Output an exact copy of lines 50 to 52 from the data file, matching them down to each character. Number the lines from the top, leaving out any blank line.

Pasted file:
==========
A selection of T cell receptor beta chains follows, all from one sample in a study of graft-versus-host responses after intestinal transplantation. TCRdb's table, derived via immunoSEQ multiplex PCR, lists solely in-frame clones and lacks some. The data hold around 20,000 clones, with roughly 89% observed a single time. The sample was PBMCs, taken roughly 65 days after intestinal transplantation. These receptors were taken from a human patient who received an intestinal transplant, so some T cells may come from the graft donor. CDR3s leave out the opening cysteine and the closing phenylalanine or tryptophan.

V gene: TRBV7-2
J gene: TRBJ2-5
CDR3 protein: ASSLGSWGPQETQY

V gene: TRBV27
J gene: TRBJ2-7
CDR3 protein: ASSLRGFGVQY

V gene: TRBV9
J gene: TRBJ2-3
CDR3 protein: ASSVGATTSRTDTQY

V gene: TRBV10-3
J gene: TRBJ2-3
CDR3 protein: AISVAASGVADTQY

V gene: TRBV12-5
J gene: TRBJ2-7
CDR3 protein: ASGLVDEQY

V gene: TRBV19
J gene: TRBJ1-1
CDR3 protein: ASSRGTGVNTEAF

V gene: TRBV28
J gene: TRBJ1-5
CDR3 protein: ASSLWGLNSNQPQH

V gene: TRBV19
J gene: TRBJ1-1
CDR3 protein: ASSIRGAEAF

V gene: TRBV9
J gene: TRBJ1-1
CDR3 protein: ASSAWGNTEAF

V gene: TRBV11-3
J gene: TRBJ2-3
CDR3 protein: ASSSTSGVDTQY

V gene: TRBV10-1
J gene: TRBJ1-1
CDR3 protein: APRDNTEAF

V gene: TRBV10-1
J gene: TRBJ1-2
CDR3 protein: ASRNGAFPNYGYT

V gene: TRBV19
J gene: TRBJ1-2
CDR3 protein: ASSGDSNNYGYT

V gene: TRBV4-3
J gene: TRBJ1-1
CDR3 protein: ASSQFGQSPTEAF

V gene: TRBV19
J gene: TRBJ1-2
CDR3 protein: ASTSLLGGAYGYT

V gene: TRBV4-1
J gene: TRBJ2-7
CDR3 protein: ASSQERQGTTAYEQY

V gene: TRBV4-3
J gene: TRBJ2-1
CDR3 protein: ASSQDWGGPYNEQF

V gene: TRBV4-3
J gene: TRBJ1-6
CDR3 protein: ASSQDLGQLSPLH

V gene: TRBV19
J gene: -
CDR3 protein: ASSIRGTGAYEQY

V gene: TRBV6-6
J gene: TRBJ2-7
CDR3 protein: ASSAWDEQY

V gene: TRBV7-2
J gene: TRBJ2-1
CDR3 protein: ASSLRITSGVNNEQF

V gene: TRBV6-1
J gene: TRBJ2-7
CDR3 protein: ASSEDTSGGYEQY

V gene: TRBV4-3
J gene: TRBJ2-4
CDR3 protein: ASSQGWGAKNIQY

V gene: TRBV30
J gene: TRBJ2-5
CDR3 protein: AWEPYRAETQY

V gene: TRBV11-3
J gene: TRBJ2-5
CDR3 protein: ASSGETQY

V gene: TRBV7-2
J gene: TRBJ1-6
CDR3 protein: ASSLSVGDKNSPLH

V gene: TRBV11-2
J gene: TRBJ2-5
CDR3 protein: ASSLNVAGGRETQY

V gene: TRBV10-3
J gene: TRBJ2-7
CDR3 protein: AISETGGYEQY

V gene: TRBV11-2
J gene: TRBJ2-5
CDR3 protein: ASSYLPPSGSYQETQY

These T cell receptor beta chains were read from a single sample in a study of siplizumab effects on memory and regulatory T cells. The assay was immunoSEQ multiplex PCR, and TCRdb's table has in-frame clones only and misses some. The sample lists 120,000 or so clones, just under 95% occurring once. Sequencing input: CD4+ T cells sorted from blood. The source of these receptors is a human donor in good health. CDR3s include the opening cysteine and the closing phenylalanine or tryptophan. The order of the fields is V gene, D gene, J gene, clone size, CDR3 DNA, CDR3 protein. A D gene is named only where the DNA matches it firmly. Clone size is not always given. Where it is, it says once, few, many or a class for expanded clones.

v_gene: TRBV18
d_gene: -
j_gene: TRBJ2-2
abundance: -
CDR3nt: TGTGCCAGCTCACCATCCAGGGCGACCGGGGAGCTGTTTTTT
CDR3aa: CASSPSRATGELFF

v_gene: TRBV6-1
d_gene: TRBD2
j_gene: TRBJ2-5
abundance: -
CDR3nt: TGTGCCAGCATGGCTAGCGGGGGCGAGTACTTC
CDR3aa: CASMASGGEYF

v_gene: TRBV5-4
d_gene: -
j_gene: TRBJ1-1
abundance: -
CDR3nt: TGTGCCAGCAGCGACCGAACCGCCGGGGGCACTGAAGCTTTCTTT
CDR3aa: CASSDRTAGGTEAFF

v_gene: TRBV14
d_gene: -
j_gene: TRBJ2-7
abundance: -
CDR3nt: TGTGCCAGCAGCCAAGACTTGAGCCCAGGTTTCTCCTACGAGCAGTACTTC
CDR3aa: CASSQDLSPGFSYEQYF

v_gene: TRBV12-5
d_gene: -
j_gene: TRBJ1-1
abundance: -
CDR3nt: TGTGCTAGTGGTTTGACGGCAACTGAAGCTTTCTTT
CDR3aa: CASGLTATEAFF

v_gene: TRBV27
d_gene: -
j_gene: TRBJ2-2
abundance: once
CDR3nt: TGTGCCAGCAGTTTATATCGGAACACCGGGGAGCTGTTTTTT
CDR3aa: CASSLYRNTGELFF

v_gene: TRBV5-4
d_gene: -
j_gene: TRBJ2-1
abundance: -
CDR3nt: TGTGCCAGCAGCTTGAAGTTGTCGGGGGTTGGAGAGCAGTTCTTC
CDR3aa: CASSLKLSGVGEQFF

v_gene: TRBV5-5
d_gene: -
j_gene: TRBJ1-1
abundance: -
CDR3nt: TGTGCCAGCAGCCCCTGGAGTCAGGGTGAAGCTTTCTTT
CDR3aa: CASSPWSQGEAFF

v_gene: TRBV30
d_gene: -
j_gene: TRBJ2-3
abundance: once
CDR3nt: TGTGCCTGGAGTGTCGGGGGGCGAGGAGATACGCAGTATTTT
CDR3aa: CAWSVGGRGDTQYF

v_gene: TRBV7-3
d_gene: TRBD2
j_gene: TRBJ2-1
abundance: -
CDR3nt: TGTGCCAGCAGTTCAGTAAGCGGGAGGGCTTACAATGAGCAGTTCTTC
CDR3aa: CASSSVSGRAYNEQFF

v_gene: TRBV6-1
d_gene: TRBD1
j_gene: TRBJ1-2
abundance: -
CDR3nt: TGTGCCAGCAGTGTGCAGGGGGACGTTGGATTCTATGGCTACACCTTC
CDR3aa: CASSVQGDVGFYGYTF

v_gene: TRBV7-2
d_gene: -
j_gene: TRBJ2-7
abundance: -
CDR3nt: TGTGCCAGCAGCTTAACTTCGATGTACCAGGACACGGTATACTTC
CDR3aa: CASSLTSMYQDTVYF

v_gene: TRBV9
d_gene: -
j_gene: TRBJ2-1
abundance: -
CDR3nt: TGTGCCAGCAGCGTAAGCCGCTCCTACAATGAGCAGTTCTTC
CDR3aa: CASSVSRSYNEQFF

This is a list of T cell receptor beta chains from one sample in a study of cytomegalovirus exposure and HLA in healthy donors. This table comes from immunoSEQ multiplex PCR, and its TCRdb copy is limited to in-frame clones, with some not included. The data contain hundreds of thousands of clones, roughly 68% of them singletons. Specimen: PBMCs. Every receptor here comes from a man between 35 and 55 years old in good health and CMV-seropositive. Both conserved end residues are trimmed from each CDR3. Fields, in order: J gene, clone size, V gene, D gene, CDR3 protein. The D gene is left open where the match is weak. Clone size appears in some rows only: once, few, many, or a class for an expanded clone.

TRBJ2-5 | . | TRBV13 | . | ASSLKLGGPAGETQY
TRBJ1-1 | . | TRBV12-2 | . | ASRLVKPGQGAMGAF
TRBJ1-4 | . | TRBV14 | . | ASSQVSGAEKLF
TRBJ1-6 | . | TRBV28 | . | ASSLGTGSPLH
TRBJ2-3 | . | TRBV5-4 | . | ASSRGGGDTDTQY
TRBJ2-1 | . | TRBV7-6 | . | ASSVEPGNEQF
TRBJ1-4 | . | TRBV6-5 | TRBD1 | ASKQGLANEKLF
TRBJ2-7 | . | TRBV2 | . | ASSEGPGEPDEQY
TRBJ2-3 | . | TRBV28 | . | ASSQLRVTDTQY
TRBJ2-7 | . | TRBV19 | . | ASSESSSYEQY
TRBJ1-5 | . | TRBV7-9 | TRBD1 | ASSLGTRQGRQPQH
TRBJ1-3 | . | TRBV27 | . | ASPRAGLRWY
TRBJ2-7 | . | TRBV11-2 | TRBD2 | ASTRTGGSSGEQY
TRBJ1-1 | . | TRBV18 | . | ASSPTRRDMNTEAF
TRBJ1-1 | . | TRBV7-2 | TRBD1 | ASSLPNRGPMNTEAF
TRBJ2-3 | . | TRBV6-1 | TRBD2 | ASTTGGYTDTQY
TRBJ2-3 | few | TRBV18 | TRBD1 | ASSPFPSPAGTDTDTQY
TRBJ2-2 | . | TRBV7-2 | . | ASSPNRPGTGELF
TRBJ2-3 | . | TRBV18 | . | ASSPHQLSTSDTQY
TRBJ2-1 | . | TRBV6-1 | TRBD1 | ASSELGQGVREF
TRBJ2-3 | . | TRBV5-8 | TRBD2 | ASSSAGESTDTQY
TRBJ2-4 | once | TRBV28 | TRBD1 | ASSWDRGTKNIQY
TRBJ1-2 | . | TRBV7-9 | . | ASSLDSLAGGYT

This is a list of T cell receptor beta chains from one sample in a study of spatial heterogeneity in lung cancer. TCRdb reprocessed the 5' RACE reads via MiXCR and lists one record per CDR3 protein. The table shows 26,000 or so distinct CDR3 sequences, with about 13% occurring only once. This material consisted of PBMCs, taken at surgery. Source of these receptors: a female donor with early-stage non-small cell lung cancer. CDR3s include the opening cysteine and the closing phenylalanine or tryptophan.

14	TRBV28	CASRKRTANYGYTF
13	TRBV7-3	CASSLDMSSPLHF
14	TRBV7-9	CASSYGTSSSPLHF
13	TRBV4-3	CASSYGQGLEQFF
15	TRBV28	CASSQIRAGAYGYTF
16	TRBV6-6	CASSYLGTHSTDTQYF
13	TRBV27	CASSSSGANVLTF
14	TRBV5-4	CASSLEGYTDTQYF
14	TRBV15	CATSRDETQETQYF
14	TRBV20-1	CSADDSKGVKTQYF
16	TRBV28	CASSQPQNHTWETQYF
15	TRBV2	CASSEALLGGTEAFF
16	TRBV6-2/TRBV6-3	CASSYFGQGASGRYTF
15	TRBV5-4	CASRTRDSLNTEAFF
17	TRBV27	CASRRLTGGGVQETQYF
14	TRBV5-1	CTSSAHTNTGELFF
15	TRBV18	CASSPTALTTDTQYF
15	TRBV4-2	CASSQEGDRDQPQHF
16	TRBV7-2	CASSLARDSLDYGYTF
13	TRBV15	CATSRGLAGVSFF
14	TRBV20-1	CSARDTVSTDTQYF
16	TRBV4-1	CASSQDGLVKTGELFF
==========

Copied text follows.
V gene: TRBV4-3
J gene: TRBJ2-1
CDR3 protein: ASSQDWGGPYNEQF